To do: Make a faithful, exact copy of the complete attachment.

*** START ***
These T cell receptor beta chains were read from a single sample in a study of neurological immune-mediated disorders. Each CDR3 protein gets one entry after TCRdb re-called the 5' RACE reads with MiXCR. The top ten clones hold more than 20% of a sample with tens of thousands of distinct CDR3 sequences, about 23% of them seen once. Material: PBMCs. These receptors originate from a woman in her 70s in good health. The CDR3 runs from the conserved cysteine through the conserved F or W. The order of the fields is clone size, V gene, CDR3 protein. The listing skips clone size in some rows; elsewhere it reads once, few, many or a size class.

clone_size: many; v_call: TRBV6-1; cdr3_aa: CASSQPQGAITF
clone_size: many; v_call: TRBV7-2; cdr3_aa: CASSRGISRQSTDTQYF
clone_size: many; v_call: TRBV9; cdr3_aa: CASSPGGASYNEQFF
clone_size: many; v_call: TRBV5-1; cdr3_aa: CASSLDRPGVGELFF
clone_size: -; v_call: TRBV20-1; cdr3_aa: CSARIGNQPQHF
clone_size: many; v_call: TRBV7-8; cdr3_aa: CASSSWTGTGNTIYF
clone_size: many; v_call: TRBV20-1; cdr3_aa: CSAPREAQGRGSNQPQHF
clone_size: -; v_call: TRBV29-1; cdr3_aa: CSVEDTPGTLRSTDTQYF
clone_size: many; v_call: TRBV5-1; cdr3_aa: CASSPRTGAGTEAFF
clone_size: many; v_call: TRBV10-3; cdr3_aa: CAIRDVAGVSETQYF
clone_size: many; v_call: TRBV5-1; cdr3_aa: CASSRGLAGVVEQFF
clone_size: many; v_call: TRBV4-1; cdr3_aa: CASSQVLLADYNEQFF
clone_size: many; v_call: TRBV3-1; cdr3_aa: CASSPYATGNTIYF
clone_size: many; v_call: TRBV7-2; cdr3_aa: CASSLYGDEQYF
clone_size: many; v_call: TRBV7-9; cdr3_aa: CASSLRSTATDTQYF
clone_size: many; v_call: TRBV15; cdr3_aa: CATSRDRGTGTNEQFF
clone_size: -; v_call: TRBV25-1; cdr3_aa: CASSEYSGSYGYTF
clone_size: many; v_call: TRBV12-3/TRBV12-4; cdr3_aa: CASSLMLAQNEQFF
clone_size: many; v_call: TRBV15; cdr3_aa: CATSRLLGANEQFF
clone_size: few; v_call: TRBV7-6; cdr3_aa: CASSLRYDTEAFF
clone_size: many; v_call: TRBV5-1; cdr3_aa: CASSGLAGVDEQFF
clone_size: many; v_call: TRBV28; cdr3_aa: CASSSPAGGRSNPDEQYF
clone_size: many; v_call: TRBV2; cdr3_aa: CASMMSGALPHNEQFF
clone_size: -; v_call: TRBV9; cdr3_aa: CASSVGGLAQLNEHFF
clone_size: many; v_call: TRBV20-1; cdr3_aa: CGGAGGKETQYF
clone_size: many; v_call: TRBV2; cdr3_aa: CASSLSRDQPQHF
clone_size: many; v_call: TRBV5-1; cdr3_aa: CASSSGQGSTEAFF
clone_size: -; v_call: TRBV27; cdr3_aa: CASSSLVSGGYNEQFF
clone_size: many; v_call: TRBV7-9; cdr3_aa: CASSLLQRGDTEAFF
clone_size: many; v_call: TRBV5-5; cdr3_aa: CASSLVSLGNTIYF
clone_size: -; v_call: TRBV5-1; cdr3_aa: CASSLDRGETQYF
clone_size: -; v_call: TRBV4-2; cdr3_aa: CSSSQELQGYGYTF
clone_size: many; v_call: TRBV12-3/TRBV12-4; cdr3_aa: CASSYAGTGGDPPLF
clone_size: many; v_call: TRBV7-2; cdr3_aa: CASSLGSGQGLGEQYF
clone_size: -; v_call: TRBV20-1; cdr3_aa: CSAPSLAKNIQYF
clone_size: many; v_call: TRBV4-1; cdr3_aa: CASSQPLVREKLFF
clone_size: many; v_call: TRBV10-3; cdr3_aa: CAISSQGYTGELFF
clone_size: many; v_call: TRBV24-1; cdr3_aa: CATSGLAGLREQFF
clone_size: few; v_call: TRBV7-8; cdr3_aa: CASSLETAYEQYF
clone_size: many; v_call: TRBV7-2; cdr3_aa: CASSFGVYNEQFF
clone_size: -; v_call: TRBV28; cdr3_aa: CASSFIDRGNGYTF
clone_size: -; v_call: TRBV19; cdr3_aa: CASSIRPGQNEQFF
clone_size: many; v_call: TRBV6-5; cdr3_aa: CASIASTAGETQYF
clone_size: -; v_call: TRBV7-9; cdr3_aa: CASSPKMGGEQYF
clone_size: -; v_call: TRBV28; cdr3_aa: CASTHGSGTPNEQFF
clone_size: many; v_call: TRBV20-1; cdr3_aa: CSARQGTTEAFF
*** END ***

These T cell receptor beta chains were read from a single sample in a study of neurological immune-mediated disorders. Each CDR3 protein gets one entry after TCRdb re-called the 5' RACE reads with MiXCR. The top ten clones hold more than 20% of a sample with tens of thousands of distinct CDR3 sequences, about 23% of them seen once. Material: PBMCs. These receptors originate from a woman in her 70s in good health. The CDR3 runs from the conserved cysteine through the conserved F or W. The order of the fields is clone size, V gene, CDR3 protein. The listing skips clone size in some rows; elsewhere it reads once, few, many or a size class.

clone_size: many; v_call: TRBV6-1; cdr3_aa: CASSQPQGAITF
clone_size: many; v_call: TRBV7-2; cdr3_aa: CASSRGISRQSTDTQYF
clone_size: many; v_call: TRBV9; cdr3_aa: CASSPGGASYNEQFF
clone_size: many; v_call: TRBV5-1; cdr3_aa: CASSLDRPGVGELFF
clone_size: -; v_call: TRBV20-1; cdr3_aa: CSARIGNQPQHF
clone_size: many; v_call: TRBV7-8; cdr3_aa: CASSSWTGTGNTIYF
clone_size: many; v_call: TRBV20-1; cdr3_aa: CSAPREAQGRGSNQPQHF
clone_size: -; v_call: TRBV29-1; cdr3_aa: CSVEDTPGTLRSTDTQYF
clone_size: many; v_call: TRBV5-1; cdr3_aa: CASSPRTGAGTEAFF
clone_size: many; v_call: TRBV10-3; cdr3_aa: CAIRDVAGVSETQYF
clone_size: many; v_call: TRBV5-1; cdr3_aa: CASSRGLAGVVEQFF
clone_size: many; v_call: TRBV4-1; cdr3_aa: CASSQVLLADYNEQFF
clone_size: many; v_call: TRBV3-1; cdr3_aa: CASSPYATGNTIYF
clone_size: many; v_call: TRBV7-2; cdr3_aa: CASSLYGDEQYF
clone_size: many; v_call: TRBV7-9; cdr3_aa: CASSLRSTATDTQYF
clone_size: many; v_call: TRBV15; cdr3_aa: CATSRDRGTGTNEQFF
clone_size: -; v_call: TRBV25-1; cdr3_aa: CASSEYSGSYGYTF
clone_size: many; v_call: TRBV12-3/TRBV12-4; cdr3_aa: CASSLMLAQNEQFF
clone_size: many; v_call: TRBV15; cdr3_aa: CATSRLLGANEQFF
clone_size: few; v_call: TRBV7-6; cdr3_aa: CASSLRYDTEAFF
clone_size: many; v_call: TRBV5-1; cdr3_aa: CASSGLAGVDEQFF
clone_size: many; v_call: TRBV28; cdr3_aa: CASSSPAGGRSNPDEQYF
clone_size: many; v_call: TRBV2; cdr3_aa: CASMMSGALPHNEQFF
clone_size: -; v_call: TRBV9; cdr3_aa: CASSVGGLAQLNEHFF
clone_size: many; v_call: TRBV20-1; cdr3_aa: CGGAGGKETQYF
clone_size: many; v_call: TRBV2; cdr3_aa: CASSLSRDQPQHF
clone_size: many; v_call: TRBV5-1; cdr3_aa: CASSSGQGSTEAFF
clone_size: -; v_call: TRBV27; cdr3_aa: CASSSLVSGGYNEQFF
clone_size: many; v_call: TRBV7-9; cdr3_aa: CASSLLQRGDTEAFF
clone_size: many; v_call: TRBV5-5; cdr3_aa: CASSLVSLGNTIYF
clone_size: -; v_call: TRBV5-1; cdr3_aa: CASSLDRGETQYF
clone_size: -; v_call: TRBV4-2; cdr3_aa: CSSSQELQGYGYTF
clone_size: many; v_call: TRBV12-3/TRBV12-4; cdr3_aa: CASSYAGTGGDPPLF
clone_size: many; v_call: TRBV7-2; cdr3_aa: CASSLGSGQGLGEQYF
clone_size: -; v_call: TRBV20-1; cdr3_aa: CSAPSLAKNIQYF
clone_size: many; v_call: TRBV4-1; cdr3_aa: CASSQPLVREKLFF
clone_size: many; v_call: TRBV10-3; cdr3_aa: CAISSQGYTGELFF
clone_size: many; v_call: TRBV24-1; cdr3_aa: CATSGLAGLREQFF
clone_size: few; v_call: TRBV7-8; cdr3_aa: CASSLETAYEQYF
clone_size: many; v_call: TRBV7-2; cdr3_aa: CASSFGVYNEQFF
clone_size: -; v_call: TRBV28; cdr3_aa: CASSFIDRGNGYTF
clone_size: -; v_call: TRBV19; cdr3_aa: CASSIRPGQNEQFF
clone_size: many; v_call: TRBV6-5; cdr3_aa: CASIASTAGETQYF
clone_size: -; v_call: TRBV7-9; cdr3_aa: CASSPKMGGEQYF
clone_size: -; v_call: TRBV28; cdr3_aa: CASTHGSGTPNEQFF
clone_size: many; v_call: TRBV20-1; cdr3_aa: CSARQGTTEAFF